This has been a year Organovo Holdings Inc. (NASDAQ: ONVO) investors would like to forget. Revenue growth has come to a halt, inciting the market to lop off roughly half of the company's market cap in 2017.
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While it seems the market for printed human tissue should be enormous, Organovo's losing more money now than at any point in the company's history. Is there a turnaround in the cards, or will the losses widen further over the next five years?
Shelving new drug candidates because of liver toxicity issues unveiled in the laboratory is a lot less expensive than ending big clinical trial programs after they enlist armies of healthcare professionals, statisticians, and patients. With this in mind, the market had big expectations for Organovo's exVive3D Human Liver Tissue when it launched three years ago.
Despite some early interest, the bioprinted tissue hasn't been able to compete against cheaper, simpler options. In the first half of the year, the company reported a disturbing reduction in contracts for its liver toxicology services.
However, total product and service revenue grew 12% because of some surprising new sources of sales. Organovo set up the Samsara subsidiary to ensure a constant supply of the primary human cells used in its own tissue printers but has also been selling primary cells to clients at a profit.
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Organovo's printed liver tissue might be too expensive for simple toxicity screening, but they can also be used to model a specific problem drug developers are trying to fix, such as non-alcoholic steatohepatitis, high cholesterol, or cancer. In the first half of fiscal 2018, approximately 65% of Organovo's orders represented disease-modeling projects.
Disease models and individual primary cells may not be the growth drivers we expected years ago, but it's encouraging to see that the company's new CEO, Taylor Crouch, has some near-term opportunities to focus on. Keep your eyes open for a lot more service revenue from these two contributors in the year ahead.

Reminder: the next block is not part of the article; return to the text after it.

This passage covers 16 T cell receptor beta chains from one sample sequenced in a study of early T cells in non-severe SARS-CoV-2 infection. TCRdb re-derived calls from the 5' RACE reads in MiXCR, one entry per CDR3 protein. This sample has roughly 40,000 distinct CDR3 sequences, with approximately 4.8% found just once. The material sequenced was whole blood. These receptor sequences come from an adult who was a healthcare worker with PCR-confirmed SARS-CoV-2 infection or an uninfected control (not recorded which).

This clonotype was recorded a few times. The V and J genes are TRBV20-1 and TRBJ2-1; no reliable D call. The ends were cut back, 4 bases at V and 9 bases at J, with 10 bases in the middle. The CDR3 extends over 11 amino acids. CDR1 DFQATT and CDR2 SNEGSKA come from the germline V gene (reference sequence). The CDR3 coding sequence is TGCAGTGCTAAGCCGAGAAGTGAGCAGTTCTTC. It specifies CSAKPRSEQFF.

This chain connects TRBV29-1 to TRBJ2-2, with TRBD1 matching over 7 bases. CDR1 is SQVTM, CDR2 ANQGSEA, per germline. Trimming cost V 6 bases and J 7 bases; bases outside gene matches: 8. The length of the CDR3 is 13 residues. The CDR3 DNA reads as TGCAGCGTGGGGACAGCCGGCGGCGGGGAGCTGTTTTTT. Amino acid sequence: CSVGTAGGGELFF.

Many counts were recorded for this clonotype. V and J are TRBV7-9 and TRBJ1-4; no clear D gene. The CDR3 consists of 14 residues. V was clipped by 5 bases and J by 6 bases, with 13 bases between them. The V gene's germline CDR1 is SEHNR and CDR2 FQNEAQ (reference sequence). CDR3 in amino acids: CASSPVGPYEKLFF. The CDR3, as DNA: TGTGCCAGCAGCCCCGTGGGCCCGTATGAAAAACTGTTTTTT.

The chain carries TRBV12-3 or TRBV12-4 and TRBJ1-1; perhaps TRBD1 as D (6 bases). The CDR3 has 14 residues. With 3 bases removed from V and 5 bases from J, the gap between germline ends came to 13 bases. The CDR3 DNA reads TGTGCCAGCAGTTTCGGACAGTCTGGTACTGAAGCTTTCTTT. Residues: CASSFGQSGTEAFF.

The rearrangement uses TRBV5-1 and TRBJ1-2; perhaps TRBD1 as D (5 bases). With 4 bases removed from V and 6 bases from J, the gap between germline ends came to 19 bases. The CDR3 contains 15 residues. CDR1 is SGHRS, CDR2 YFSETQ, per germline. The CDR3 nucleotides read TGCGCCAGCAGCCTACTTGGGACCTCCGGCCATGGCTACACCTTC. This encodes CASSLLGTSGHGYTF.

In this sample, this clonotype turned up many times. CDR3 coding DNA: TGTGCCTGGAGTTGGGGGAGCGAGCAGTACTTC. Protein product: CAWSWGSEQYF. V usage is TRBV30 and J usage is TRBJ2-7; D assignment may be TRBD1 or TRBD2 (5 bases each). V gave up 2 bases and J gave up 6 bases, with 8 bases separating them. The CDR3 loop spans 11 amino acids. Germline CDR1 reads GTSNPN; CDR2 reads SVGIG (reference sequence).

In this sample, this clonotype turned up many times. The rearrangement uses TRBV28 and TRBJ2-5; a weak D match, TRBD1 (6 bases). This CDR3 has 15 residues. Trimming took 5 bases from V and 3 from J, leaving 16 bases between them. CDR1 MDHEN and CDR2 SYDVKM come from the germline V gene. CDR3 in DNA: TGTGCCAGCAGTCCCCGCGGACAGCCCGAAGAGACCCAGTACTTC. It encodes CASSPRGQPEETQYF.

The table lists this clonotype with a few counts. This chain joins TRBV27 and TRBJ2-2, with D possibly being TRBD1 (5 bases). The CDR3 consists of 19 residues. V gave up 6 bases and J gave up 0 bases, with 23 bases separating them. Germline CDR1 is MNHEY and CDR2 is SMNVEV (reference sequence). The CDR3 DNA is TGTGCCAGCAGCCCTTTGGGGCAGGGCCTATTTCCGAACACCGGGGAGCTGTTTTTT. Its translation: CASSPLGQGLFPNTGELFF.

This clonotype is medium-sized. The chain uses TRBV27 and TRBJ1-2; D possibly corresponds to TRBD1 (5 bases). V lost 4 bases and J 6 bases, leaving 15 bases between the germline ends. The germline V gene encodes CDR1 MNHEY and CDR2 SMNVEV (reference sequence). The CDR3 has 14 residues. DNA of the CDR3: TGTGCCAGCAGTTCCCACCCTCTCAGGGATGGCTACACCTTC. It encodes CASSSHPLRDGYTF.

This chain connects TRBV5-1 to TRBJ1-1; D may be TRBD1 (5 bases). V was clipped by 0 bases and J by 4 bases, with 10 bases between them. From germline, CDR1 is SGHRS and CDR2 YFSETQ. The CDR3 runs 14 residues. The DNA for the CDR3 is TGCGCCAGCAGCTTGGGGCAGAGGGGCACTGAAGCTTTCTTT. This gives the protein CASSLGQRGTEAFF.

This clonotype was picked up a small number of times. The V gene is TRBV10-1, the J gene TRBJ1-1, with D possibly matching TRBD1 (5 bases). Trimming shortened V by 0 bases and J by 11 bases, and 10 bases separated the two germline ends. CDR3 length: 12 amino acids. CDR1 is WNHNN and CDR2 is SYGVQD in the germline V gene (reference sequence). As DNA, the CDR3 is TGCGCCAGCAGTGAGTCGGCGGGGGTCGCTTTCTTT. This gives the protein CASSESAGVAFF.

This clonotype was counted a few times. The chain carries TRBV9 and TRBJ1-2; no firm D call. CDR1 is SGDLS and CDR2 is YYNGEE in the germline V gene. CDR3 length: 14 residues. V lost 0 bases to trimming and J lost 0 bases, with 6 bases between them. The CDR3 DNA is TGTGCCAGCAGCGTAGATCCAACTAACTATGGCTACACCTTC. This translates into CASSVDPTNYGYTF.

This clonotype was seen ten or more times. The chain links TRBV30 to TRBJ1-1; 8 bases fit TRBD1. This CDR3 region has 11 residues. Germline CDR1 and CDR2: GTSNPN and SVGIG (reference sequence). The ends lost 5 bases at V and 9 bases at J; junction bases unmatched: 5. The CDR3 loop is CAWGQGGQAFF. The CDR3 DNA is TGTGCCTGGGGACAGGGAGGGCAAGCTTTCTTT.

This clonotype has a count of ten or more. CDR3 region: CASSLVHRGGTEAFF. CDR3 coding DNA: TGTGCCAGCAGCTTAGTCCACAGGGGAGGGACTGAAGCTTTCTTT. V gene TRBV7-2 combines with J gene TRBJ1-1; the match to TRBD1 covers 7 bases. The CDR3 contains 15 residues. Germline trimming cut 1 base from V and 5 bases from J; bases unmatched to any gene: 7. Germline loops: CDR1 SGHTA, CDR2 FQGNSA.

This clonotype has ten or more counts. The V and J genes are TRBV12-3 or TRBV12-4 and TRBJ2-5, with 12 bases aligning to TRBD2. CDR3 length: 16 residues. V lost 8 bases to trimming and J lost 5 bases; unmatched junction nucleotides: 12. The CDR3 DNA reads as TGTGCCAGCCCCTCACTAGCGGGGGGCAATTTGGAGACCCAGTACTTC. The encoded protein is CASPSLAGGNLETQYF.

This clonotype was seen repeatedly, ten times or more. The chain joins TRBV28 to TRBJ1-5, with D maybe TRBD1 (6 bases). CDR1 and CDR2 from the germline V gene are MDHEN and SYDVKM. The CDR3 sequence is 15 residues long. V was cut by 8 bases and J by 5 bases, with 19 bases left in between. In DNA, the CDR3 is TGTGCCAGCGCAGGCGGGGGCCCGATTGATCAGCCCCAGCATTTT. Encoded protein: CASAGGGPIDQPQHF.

From models to therapies
As disease modeling services gain steam, Organovo will also take steps toward launching the world's first printed therapeutic liver tissue for the treatment of rare diseases. The company thinks the therapeutic liver tissue market is worth more than $3 billion annually, but this operating segment won't be contributing to the company's top line for quite a while. In fact, management doesn't expect to begin testing its printable human liver tissue in humans until late 2020.
Earlier this year, Organovo released results that showed its bioprinted liver tissue was capable of engraftment, retention, and functionality through 125 days, plus it reduced biomarkers associated with disease activity. However, these results come from animal models, because the biological product isn't yet cleared for human studies yet.
Management doesn't expect to have an application for human testing ready until late in 2020, which means the first therapeutic liver tissue will either be in clinical trials or the scrap pile five years from now. While early pre-clinical data is encouraging, we really can't gauge the tissue's chance of eventually earning an approval before we see data from a human proof-of-concept study. Roughly 1% of new drugs in pre-clinical development eventually enter the FDA's review process, and even fewer cross the finish line. Tissues printed with human cells aren't conventional drugs, but the odds of an eventual approval at this point are still too slim to consider.
Another offering ahead
While the outlook for eventual therapeutic tissue sales is extremely fuzzy, but there are a couple of predictions I can make with nearly absolute confidence. Organovo's operating expenses are about to soar, and the company will need to raise capital just to keep operations running.
Revenue of just $2.3 million during the six-month period ended this September was stretched awfully thin over operating expenses that are about to get a lot bigger. Organovo lost $19.6 million during the six month period, which suggests the $50.7 million cash balance on the company's balance sheet will need replenishing in 2018.
With its lead product in decline, and the outlook for its therapeutic business still undefined expect the company to choose a dilutive share offering over issuing debt. At recent prices, a secondary offering that doubles the company's outstanding share count would only raise about $164 million before banks extract their fees.
That would only keep the lights on for a few years at the company's present cash burn rate, but it's about to get a lot faster. Without surprising sales growth in the quarters ahead, Organovo therapeutic ambitions will be extremely difficult to sustain.
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